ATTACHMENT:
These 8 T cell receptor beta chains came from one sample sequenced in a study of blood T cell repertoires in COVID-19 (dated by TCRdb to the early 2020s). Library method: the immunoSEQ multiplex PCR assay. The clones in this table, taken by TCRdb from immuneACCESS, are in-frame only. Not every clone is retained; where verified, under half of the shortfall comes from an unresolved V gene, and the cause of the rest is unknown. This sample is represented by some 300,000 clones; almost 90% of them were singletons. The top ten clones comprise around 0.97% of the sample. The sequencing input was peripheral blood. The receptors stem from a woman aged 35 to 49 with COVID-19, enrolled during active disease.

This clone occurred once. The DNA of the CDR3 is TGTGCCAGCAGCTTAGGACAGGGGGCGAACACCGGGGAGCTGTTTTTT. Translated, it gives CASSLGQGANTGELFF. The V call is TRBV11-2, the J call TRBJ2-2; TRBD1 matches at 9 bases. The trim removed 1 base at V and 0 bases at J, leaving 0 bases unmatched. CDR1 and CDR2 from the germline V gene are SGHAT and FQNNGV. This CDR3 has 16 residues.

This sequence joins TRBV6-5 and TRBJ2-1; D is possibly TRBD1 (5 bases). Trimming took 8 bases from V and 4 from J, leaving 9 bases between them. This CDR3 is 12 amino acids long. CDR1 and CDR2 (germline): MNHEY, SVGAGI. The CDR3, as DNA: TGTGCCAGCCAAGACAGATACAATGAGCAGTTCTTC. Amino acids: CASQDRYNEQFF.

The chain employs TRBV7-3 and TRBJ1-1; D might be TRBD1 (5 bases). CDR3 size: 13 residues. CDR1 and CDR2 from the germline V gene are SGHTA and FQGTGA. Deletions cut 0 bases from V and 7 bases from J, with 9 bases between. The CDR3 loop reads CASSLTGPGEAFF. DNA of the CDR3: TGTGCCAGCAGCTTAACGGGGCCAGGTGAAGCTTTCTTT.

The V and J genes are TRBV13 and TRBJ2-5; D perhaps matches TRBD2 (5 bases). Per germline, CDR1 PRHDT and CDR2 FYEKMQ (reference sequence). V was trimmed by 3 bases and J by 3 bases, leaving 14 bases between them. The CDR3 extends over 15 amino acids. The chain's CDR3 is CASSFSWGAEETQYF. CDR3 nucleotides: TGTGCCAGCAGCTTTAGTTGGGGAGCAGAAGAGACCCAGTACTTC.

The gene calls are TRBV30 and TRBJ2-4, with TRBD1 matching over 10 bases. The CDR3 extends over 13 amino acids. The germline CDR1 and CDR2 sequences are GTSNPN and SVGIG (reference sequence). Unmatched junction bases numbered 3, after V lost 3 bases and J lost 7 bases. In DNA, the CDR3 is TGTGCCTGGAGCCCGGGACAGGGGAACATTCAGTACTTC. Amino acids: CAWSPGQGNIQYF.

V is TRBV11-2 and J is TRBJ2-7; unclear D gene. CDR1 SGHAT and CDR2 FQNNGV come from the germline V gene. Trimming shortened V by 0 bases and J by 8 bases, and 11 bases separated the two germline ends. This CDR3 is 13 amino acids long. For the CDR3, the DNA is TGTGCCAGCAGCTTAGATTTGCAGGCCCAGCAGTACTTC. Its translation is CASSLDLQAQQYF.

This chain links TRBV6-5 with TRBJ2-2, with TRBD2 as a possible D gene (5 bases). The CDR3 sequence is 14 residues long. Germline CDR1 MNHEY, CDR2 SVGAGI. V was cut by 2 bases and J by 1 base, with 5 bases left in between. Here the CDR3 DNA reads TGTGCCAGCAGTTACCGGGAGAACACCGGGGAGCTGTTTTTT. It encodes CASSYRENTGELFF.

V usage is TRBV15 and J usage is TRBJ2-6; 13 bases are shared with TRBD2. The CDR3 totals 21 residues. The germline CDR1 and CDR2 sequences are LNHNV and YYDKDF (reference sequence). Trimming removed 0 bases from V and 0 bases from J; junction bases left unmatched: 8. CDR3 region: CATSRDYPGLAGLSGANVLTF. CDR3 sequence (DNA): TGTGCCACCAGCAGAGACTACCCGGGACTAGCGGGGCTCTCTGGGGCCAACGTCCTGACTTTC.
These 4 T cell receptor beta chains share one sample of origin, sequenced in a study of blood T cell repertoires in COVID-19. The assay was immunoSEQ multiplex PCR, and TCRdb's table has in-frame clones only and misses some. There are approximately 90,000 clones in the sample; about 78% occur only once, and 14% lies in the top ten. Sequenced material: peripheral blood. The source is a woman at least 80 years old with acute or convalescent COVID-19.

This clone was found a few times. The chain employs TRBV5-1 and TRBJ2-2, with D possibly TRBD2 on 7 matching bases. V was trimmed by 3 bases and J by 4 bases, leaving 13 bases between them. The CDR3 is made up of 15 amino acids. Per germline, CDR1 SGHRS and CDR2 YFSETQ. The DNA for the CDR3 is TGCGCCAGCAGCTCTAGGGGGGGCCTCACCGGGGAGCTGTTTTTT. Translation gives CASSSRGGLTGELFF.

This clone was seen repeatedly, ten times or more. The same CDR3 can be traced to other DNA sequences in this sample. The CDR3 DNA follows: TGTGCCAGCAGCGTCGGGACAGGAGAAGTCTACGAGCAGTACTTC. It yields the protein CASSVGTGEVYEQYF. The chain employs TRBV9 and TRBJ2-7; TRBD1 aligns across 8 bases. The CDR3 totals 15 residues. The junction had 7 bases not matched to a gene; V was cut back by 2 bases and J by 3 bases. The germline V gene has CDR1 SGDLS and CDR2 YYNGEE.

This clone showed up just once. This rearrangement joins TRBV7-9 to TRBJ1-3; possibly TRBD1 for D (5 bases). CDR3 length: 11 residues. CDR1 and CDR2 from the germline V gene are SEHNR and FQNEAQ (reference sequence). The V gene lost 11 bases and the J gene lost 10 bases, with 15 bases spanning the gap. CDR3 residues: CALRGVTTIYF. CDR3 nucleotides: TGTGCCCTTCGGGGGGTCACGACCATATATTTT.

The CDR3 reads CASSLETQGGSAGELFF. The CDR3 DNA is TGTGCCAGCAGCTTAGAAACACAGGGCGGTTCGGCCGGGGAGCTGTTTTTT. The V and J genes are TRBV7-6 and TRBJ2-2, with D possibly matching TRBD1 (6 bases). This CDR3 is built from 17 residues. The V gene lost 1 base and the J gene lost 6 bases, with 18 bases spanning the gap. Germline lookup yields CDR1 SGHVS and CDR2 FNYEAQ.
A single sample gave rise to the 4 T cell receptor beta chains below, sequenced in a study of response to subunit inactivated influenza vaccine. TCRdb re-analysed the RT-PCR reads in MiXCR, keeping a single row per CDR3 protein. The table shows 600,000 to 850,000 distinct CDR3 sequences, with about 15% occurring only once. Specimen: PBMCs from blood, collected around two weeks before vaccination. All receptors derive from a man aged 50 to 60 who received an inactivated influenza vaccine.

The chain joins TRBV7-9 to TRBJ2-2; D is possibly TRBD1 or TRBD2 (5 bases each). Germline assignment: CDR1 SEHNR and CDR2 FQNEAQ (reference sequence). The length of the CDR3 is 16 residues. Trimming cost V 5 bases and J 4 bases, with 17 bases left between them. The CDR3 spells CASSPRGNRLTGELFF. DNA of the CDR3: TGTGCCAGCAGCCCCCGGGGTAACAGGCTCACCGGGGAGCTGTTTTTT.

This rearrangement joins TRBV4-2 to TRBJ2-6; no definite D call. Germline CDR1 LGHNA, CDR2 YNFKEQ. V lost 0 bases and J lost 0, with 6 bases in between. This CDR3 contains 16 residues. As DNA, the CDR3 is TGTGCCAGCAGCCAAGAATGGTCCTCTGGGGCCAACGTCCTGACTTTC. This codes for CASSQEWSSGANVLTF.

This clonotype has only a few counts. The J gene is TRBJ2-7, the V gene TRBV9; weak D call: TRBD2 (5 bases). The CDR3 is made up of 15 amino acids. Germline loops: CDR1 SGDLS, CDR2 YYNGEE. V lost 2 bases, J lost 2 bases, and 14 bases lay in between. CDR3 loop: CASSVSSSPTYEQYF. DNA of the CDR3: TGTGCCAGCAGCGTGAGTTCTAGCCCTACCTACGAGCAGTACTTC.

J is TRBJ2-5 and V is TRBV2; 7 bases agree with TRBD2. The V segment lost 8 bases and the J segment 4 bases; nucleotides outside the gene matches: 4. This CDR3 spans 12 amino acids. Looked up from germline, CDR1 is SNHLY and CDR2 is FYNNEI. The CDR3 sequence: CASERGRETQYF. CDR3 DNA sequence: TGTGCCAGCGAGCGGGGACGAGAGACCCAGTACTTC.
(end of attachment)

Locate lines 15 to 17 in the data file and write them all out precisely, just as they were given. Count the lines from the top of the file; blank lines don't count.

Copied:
A single sample gave rise to the 4 T cell receptor beta chains below, sequenced in a study of response to subunit inactivated influenza vaccine. TCRdb re-analysed the RT-PCR reads in MiXCR, keeping a single row per CDR3 protein. The table shows 600,000 to 850,000 distinct CDR3 sequences, with about 15% occurring only once. Specimen: PBMCs from blood, collected around two weeks before vaccination. All receptors derive from a man aged 50 to 60 who received an inactivated influenza vaccine.

The chain joins TRBV7-9 to TRBJ2-2; D is possibly TRBD1 or TRBD2 (5 bases each). Germline assignment: CDR1 SEHNR and CDR2 FQNEAQ (reference sequence). The length of the CDR3 is 16 residues. Trimming cost V 5 bases and J 4 bases, with 17 bases left between them. The CDR3 spells CASSPRGNRLTGELFF. DNA of the CDR3: TGTGCCAGCAGCCCCCGGGGTAACAGGCTCACCGGGGAGCTGTTTTTT.

This rearrangement joins TRBV4-2 to TRBJ2-6; no definite D call. Germline CDR1 LGHNA, CDR2 YNFKEQ. V lost 0 bases and J lost 0, with 6 bases in between. This CDR3 contains 16 residues. As DNA, the CDR3 is TGTGCCAGCAGCCAAGAATGGTCCTCTGGGGCCAACGTCCTGACTTTC. This codes for CASSQEWSSGANVLTF.